The paradoxes of creative leadership

Rajiv Ball
Article by: Rajiv Ball
The paradoxes of creative leadership

When we began the search for the answer to the question “What are the competencies of the creative leader?”, we set ourselves to the task. We reviewed the academic literature on leadership, we spoke to multiple companies that aspire to develop their leaders and we worked with firms that specialize in leadership development.


From these multiple sources, we learned that leadership is context-specific, thus paradoxical: leaders that are successful in one context (such as a multi-national company) have no guarantee of being successful in another (for example, a public institution). We discovered that self-awareness is the cornerstone of leadership: great leaders are aware of what we call their ‘leadership gifts’ as well as their ‘learning edges’. And we found out that self-awareness helps leaders to build authenticity, as great leaders think and act from a place of truth within themselves.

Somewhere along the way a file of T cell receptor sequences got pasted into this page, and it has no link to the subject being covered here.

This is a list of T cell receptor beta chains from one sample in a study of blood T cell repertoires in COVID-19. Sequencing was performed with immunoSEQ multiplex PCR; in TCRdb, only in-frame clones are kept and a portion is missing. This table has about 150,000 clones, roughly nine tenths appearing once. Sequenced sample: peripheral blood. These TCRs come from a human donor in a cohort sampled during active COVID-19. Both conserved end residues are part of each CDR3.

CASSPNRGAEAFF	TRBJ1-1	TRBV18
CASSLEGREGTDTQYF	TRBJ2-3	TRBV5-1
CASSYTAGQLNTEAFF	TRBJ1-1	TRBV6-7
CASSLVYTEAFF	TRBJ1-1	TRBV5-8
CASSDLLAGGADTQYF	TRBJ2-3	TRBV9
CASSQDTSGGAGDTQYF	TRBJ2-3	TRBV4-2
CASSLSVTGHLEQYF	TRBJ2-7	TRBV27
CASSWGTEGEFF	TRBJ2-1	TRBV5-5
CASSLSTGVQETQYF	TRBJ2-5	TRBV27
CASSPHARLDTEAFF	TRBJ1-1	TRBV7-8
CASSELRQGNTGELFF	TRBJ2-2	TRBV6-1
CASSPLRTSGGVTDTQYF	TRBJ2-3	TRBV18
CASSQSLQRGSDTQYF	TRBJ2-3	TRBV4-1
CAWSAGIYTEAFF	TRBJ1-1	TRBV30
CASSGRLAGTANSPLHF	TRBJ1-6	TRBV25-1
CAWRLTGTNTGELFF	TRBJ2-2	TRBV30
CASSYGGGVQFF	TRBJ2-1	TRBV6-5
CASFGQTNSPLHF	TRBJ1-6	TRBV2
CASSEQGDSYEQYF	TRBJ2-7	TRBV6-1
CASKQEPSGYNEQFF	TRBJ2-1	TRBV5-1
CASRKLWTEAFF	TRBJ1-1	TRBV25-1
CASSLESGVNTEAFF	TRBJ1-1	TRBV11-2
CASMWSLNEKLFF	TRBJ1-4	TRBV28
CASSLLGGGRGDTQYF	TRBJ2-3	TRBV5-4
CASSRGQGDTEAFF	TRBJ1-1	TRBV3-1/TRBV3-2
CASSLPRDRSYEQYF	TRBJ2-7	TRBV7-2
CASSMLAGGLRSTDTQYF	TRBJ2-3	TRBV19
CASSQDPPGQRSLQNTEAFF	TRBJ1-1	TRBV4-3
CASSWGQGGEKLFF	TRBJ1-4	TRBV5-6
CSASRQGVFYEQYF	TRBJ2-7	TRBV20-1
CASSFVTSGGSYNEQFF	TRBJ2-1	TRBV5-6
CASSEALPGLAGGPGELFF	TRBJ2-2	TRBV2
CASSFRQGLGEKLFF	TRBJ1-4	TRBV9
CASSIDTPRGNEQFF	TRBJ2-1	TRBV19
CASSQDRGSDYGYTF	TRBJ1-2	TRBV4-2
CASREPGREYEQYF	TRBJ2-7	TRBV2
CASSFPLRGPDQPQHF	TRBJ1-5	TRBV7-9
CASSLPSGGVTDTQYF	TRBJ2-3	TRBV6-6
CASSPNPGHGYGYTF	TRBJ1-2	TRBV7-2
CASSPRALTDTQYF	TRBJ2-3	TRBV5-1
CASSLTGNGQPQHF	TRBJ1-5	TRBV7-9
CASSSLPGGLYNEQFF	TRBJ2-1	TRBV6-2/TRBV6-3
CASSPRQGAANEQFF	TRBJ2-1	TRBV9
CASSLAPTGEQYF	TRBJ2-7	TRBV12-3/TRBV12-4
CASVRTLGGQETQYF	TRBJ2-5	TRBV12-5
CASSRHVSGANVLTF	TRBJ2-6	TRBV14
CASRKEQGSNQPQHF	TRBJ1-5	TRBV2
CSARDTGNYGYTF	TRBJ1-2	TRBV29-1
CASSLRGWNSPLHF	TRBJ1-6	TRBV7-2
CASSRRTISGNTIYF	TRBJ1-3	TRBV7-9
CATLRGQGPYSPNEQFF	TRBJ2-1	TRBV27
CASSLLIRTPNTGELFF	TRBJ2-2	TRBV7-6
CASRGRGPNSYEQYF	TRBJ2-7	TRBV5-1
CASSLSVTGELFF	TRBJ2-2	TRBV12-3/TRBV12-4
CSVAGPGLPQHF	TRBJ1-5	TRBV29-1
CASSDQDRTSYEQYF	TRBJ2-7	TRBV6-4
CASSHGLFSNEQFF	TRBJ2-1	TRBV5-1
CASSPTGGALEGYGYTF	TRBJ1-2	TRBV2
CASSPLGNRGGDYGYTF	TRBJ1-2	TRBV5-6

Yet when we looked for the specific characteristics of a creative leader – the leader who can work in the volatile, uncertain, complex, ambiguous world of today – we were left wanting. We came across many interesting competency models, such as the ‘Be-Know-Do’ model of the US Military or the ‘Lead Self, Lead Others, Lead Business’ model used in many multinationals. Yet we could not find a compelling answer to the question, "What are the attributes of a successful creative leader?"


To respond to this challenge, we developed the THNK Creative Leadership Model. As we tested our emerging creative leadership model against some of our favorite creative leaders – leaders such as Steve Jobs, Mohammed Yunus, and Richard Branson – we found that our creative leadership model did a good job of pinpointing the attributes of the creative leaders that we are trying to nurture at THNK.

paradoxes of creative leadership

The core characteristics of a creative leader.

The quest for creative leadership

First, let us explore the THNK Creative Leadership Model. It has four key general attributes for competency. Within each key competency, we have identified what we call a ‘signature strength’ or core leadership attribute. The competencies are: